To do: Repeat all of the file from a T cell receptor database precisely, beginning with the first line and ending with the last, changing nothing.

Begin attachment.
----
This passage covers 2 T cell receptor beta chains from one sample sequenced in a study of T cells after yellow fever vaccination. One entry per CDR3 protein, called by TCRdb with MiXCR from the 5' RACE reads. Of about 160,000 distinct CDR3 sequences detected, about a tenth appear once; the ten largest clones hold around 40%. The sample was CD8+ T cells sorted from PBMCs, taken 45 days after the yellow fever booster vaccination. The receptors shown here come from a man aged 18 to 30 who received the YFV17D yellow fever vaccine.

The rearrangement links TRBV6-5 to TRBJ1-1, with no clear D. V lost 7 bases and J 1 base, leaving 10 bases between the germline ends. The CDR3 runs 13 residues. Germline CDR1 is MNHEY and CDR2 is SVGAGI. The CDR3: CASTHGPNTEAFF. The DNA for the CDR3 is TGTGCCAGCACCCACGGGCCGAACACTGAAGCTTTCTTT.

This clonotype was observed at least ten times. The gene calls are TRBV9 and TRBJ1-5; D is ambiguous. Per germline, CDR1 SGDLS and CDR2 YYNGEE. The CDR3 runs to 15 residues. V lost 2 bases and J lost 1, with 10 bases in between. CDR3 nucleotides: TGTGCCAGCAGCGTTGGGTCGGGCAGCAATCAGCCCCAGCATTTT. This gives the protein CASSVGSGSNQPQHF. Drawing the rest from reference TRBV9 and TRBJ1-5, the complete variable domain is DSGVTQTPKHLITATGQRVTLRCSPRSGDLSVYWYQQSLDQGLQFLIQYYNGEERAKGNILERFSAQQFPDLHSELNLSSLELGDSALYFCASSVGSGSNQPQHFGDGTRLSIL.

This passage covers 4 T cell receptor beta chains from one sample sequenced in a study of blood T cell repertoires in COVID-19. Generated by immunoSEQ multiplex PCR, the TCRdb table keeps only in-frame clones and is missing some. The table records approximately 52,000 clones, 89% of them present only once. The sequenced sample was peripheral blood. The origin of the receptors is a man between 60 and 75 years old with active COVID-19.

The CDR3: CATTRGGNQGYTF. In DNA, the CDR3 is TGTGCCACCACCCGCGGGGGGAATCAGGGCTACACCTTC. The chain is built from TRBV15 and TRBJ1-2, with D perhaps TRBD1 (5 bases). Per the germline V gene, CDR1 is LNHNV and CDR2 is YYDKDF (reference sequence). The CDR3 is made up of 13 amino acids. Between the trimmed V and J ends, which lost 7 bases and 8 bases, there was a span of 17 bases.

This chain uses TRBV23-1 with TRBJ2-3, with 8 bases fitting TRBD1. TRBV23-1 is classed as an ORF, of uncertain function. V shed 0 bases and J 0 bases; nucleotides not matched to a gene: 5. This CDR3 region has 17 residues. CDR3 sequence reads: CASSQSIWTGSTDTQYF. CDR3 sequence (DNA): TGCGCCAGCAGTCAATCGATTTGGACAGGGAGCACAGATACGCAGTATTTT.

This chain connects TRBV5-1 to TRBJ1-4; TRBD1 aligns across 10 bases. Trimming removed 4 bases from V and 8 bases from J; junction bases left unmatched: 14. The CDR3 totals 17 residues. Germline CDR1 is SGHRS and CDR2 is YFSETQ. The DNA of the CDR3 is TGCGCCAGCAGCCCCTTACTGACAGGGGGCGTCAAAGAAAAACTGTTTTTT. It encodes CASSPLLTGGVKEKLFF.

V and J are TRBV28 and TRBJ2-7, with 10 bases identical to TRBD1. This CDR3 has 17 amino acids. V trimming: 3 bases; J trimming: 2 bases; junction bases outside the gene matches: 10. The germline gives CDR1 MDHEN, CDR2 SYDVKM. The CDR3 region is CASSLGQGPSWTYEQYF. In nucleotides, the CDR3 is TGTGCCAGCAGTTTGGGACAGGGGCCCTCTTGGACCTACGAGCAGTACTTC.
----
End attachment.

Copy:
This passage covers 2 T cell receptor beta chains from one sample sequenced in a study of T cells after yellow fever vaccination. One entry per CDR3 protein, called by TCRdb with MiXCR from the 5' RACE reads. Of about 160,000 distinct CDR3 sequences detected, about a tenth appear once; the ten largest clones hold around 40%. The sample was CD8+ T cells sorted from PBMCs, taken 45 days after the yellow fever booster vaccination. The receptors shown here come from a man aged 18 to 30 who received the YFV17D yellow fever vaccine.

The rearrangement links TRBV6-5 to TRBJ1-1, with no clear D. V lost 7 bases and J 1 base, leaving 10 bases between the germline ends. The CDR3 runs 13 residues. Germline CDR1 is MNHEY and CDR2 is SVGAGI. The CDR3: CASTHGPNTEAFF. The DNA for the CDR3 is TGTGCCAGCACCCACGGGCCGAACACTGAAGCTTTCTTT.

This clonotype was observed at least ten times. The gene calls are TRBV9 and TRBJ1-5; D is ambiguous. Per germline, CDR1 SGDLS and CDR2 YYNGEE. The CDR3 runs to 15 residues. V lost 2 bases and J lost 1, with 10 bases in between. CDR3 nucleotides: TGTGCCAGCAGCGTTGGGTCGGGCAGCAATCAGCCCCAGCATTTT. This gives the protein CASSVGSGSNQPQHF. Drawing the rest from reference TRBV9 and TRBJ1-5, the complete variable domain is DSGVTQTPKHLITATGQRVTLRCSPRSGDLSVYWYQQSLDQGLQFLIQYYNGEERAKGNILERFSAQQFPDLHSELNLSSLELGDSALYFCASSVGSGSNQPQHFGDGTRLSIL.

This passage covers 4 T cell receptor beta chains from one sample sequenced in a study of blood T cell repertoires in COVID-19. Generated by immunoSEQ multiplex PCR, the TCRdb table keeps only in-frame clones and is missing some. The table records approximately 52,000 clones, 89% of them present only once. The sequenced sample was peripheral blood. The origin of the receptors is a man between 60 and 75 years old with active COVID-19.

The CDR3: CATTRGGNQGYTF. In DNA, the CDR3 is TGTGCCACCACCCGCGGGGGGAATCAGGGCTACACCTTC. The chain is built from TRBV15 and TRBJ1-2, with D perhaps TRBD1 (5 bases). Per the germline V gene, CDR1 is LNHNV and CDR2 is YYDKDF (reference sequence). The CDR3 is made up of 13 amino acids. Between the trimmed V and J ends, which lost 7 bases and 8 bases, there was a span of 17 bases.

This chain uses TRBV23-1 with TRBJ2-3, with 8 bases fitting TRBD1. TRBV23-1 is classed as an ORF, of uncertain function. V shed 0 bases and J 0 bases; nucleotides not matched to a gene: 5. This CDR3 region has 17 residues. CDR3 sequence reads: CASSQSIWTGSTDTQYF. CDR3 sequence (DNA): TGCGCCAGCAGTCAATCGATTTGGACAGGGAGCACAGATACGCAGTATTTT.

This chain connects TRBV5-1 to TRBJ1-4; TRBD1 aligns across 10 bases. Trimming removed 4 bases from V and 8 bases from J; junction bases left unmatched: 14. The CDR3 totals 17 residues. Germline CDR1 is SGHRS and CDR2 is YFSETQ. The DNA of the CDR3 is TGCGCCAGCAGCCCCTTACTGACAGGGGGCGTCAAAGAAAAACTGTTTTTT. It encodes CASSPLLTGGVKEKLFF.

V and J are TRBV28 and TRBJ2-7, with 10 bases identical to TRBD1. This CDR3 has 17 amino acids. V trimming: 3 bases; J trimming: 2 bases; junction bases outside the gene matches: 10. The germline gives CDR1 MDHEN, CDR2 SYDVKM. The CDR3 region is CASSLGQGPSWTYEQYF. In nucleotides, the CDR3 is TGTGCCAGCAGTTTGGGACAGGGGCCCTCTTGGACCTACGAGCAGTACTTC.